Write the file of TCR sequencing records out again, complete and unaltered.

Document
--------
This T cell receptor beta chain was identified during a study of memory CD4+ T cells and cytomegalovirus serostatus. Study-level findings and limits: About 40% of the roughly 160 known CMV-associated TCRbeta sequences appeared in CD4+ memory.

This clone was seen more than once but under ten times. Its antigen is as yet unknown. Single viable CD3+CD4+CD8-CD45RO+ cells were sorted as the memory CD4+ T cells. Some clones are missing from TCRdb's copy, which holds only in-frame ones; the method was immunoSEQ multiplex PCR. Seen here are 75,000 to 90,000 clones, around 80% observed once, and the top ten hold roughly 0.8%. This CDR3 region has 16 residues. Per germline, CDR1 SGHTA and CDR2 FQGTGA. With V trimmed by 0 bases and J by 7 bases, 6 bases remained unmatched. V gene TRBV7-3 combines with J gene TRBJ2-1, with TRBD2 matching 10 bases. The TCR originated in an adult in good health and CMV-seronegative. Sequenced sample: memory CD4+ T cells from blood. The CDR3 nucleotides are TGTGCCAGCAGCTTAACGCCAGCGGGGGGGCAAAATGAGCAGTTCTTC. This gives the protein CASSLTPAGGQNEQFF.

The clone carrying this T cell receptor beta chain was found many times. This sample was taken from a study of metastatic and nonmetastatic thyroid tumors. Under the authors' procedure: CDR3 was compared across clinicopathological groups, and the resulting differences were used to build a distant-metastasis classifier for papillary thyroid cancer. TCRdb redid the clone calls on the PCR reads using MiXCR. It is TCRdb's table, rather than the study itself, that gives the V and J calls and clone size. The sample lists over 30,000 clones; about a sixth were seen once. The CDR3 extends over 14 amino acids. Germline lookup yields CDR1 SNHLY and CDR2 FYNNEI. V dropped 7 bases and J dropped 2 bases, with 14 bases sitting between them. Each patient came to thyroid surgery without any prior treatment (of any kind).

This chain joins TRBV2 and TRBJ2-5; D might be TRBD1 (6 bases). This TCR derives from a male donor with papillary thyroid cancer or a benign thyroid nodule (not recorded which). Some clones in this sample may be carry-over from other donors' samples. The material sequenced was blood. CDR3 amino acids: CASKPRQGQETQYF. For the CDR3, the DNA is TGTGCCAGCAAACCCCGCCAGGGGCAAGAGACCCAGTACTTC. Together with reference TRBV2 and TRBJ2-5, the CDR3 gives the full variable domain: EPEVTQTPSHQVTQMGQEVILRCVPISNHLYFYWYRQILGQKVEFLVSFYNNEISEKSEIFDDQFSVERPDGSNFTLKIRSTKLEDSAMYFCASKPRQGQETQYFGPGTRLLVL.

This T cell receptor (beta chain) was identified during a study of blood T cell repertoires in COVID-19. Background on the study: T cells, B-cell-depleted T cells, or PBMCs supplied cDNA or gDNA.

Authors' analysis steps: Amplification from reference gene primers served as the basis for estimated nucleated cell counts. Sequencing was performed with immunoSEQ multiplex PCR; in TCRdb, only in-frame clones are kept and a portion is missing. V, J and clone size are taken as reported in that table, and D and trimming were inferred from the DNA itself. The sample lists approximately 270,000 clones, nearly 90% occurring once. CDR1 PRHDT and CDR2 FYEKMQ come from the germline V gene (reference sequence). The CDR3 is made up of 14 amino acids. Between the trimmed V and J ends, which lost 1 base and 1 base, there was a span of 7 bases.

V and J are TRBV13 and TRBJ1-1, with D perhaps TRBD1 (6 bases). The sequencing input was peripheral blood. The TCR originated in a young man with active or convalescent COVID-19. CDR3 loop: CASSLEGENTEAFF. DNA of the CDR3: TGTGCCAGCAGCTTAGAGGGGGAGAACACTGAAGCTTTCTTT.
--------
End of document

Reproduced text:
This T cell receptor beta chain was identified during a study of memory CD4+ T cells and cytomegalovirus serostatus. Study-level findings and limits: About 40% of the roughly 160 known CMV-associated TCRbeta sequences appeared in CD4+ memory.

This clone was seen more than once but under ten times. Its antigen is as yet unknown. Single viable CD3+CD4+CD8-CD45RO+ cells were sorted as the memory CD4+ T cells. Some clones are missing from TCRdb's copy, which holds only in-frame ones; the method was immunoSEQ multiplex PCR. Seen here are 75,000 to 90,000 clones, around 80% observed once, and the top ten hold roughly 0.8%. This CDR3 region has 16 residues. Per germline, CDR1 SGHTA and CDR2 FQGTGA. With V trimmed by 0 bases and J by 7 bases, 6 bases remained unmatched. V gene TRBV7-3 combines with J gene TRBJ2-1, with TRBD2 matching 10 bases. The TCR originated in an adult in good health and CMV-seronegative. Sequenced sample: memory CD4+ T cells from blood. The CDR3 nucleotides are TGTGCCAGCAGCTTAACGCCAGCGGGGGGGCAAAATGAGCAGTTCTTC. This gives the protein CASSLTPAGGQNEQFF.

The clone carrying this T cell receptor beta chain was found many times. This sample was taken from a study of metastatic and nonmetastatic thyroid tumors. Under the authors' procedure: CDR3 was compared across clinicopathological groups, and the resulting differences were used to build a distant-metastasis classifier for papillary thyroid cancer. TCRdb redid the clone calls on the PCR reads using MiXCR. It is TCRdb's table, rather than the study itself, that gives the V and J calls and clone size. The sample lists over 30,000 clones; about a sixth were seen once. The CDR3 extends over 14 amino acids. Germline lookup yields CDR1 SNHLY and CDR2 FYNNEI. V dropped 7 bases and J dropped 2 bases, with 14 bases sitting between them. Each patient came to thyroid surgery without any prior treatment (of any kind).

This chain joins TRBV2 and TRBJ2-5; D might be TRBD1 (6 bases). This TCR derives from a male donor with papillary thyroid cancer or a benign thyroid nodule (not recorded which). Some clones in this sample may be carry-over from other donors' samples. The material sequenced was blood. CDR3 amino acids: CASKPRQGQETQYF. For the CDR3, the DNA is TGTGCCAGCAAACCCCGCCAGGGGCAAGAGACCCAGTACTTC. Together with reference TRBV2 and TRBJ2-5, the CDR3 gives the full variable domain: EPEVTQTPSHQVTQMGQEVILRCVPISNHLYFYWYRQILGQKVEFLVSFYNNEISEKSEIFDDQFSVERPDGSNFTLKIRSTKLEDSAMYFCASKPRQGQETQYFGPGTRLLVL.

This T cell receptor (beta chain) was identified during a study of blood T cell repertoires in COVID-19. Background on the study: T cells, B-cell-depleted T cells, or PBMCs supplied cDNA or gDNA.

Authors' analysis steps: Amplification from reference gene primers served as the basis for estimated nucleated cell counts. Sequencing was performed with immunoSEQ multiplex PCR; in TCRdb, only in-frame clones are kept and a portion is missing. V, J and clone size are taken as reported in that table, and D and trimming were inferred from the DNA itself. The sample lists approximately 270,000 clones, nearly 90% occurring once. CDR1 PRHDT and CDR2 FYEKMQ come from the germline V gene (reference sequence). The CDR3 is made up of 14 amino acids. Between the trimmed V and J ends, which lost 1 base and 1 base, there was a span of 7 bases.

V and J are TRBV13 and TRBJ1-1, with D perhaps TRBD1 (6 bases). The sequencing input was peripheral blood. The TCR originated in a young man with active or convalescent COVID-19. CDR3 loop: CASSLEGENTEAFF. DNA of the CDR3: TGTGCCAGCAGCTTAGAGGGGGAGAACACTGAAGCTTTCTTT.